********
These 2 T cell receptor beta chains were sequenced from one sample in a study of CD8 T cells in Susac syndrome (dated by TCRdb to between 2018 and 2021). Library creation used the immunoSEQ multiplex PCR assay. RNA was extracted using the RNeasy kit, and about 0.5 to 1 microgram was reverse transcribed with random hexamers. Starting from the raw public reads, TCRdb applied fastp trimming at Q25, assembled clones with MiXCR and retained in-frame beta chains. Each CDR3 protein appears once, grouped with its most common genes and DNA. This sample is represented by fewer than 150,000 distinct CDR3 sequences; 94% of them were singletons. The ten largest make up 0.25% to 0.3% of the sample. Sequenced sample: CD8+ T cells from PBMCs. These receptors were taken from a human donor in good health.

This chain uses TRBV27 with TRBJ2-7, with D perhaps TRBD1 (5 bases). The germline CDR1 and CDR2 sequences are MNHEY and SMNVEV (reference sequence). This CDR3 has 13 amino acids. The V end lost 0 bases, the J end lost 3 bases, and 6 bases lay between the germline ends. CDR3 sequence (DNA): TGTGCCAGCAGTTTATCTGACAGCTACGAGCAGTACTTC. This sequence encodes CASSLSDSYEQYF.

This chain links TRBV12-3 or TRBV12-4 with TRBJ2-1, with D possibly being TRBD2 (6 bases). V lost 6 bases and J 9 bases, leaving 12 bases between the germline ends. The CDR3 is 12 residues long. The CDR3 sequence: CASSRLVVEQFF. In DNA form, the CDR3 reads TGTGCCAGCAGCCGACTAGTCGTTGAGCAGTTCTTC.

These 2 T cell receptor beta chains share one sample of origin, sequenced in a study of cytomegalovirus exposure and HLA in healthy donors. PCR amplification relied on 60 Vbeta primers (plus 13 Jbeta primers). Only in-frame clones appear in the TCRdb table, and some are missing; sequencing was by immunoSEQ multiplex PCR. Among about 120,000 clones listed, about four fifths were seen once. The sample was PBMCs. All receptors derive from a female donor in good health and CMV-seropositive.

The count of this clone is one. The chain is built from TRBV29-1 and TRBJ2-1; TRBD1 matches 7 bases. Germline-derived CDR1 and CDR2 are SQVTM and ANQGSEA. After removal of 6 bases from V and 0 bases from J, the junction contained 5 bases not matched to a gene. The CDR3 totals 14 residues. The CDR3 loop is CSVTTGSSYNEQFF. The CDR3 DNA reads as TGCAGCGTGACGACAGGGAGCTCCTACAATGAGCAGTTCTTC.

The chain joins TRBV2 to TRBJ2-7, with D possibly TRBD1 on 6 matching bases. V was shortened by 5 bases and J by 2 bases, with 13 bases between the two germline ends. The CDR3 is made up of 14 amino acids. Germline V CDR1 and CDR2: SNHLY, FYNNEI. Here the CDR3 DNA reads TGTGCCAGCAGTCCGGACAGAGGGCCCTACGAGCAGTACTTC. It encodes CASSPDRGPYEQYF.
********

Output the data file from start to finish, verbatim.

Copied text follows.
These 2 T cell receptor beta chains were sequenced from one sample in a study of CD8 T cells in Susac syndrome (dated by TCRdb to between 2018 and 2021). Library creation used the immunoSEQ multiplex PCR assay. RNA was extracted using the RNeasy kit, and about 0.5 to 1 microgram was reverse transcribed with random hexamers. Starting from the raw public reads, TCRdb applied fastp trimming at Q25, assembled clones with MiXCR and retained in-frame beta chains. Each CDR3 protein appears once, grouped with its most common genes and DNA. This sample is represented by fewer than 150,000 distinct CDR3 sequences; 94% of them were singletons. The ten largest make up 0.25% to 0.3% of the sample. Sequenced sample: CD8+ T cells from PBMCs. These receptors were taken from a human donor in good health.

This chain uses TRBV27 with TRBJ2-7, with D perhaps TRBD1 (5 bases). The germline CDR1 and CDR2 sequences are MNHEY and SMNVEV (reference sequence). This CDR3 has 13 amino acids. The V end lost 0 bases, the J end lost 3 bases, and 6 bases lay between the germline ends. CDR3 sequence (DNA): TGTGCCAGCAGTTTATCTGACAGCTACGAGCAGTACTTC. This sequence encodes CASSLSDSYEQYF.

This chain links TRBV12-3 or TRBV12-4 with TRBJ2-1, with D possibly being TRBD2 (6 bases). V lost 6 bases and J 9 bases, leaving 12 bases between the germline ends. The CDR3 is 12 residues long. The CDR3 sequence: CASSRLVVEQFF. In DNA form, the CDR3 reads TGTGCCAGCAGCCGACTAGTCGTTGAGCAGTTCTTC.

These 2 T cell receptor beta chains share one sample of origin, sequenced in a study of cytomegalovirus exposure and HLA in healthy donors. PCR amplification relied on 60 Vbeta primers (plus 13 Jbeta primers). Only in-frame clones appear in the TCRdb table, and some are missing; sequencing was by immunoSEQ multiplex PCR. Among about 120,000 clones listed, about four fifths were seen once. The sample was PBMCs. All receptors derive from a female donor in good health and CMV-seropositive.

The count of this clone is one. The chain is built from TRBV29-1 and TRBJ2-1; TRBD1 matches 7 bases. Germline-derived CDR1 and CDR2 are SQVTM and ANQGSEA. After removal of 6 bases from V and 0 bases from J, the junction contained 5 bases not matched to a gene. The CDR3 totals 14 residues. The CDR3 loop is CSVTTGSSYNEQFF. The CDR3 DNA reads as TGCAGCGTGACGACAGGGAGCTCCTACAATGAGCAGTTCTTC.

The chain joins TRBV2 to TRBJ2-7, with D possibly TRBD1 on 6 matching bases. V was shortened by 5 bases and J by 2 bases, with 13 bases between the two germline ends. The CDR3 is made up of 14 amino acids. Germline V CDR1 and CDR2: SNHLY, FYNNEI. Here the CDR3 DNA reads TGTGCCAGCAGTCCGGACAGAGGGCCCTACGAGCAGTACTTC. It encodes CASSPDRGPYEQYF.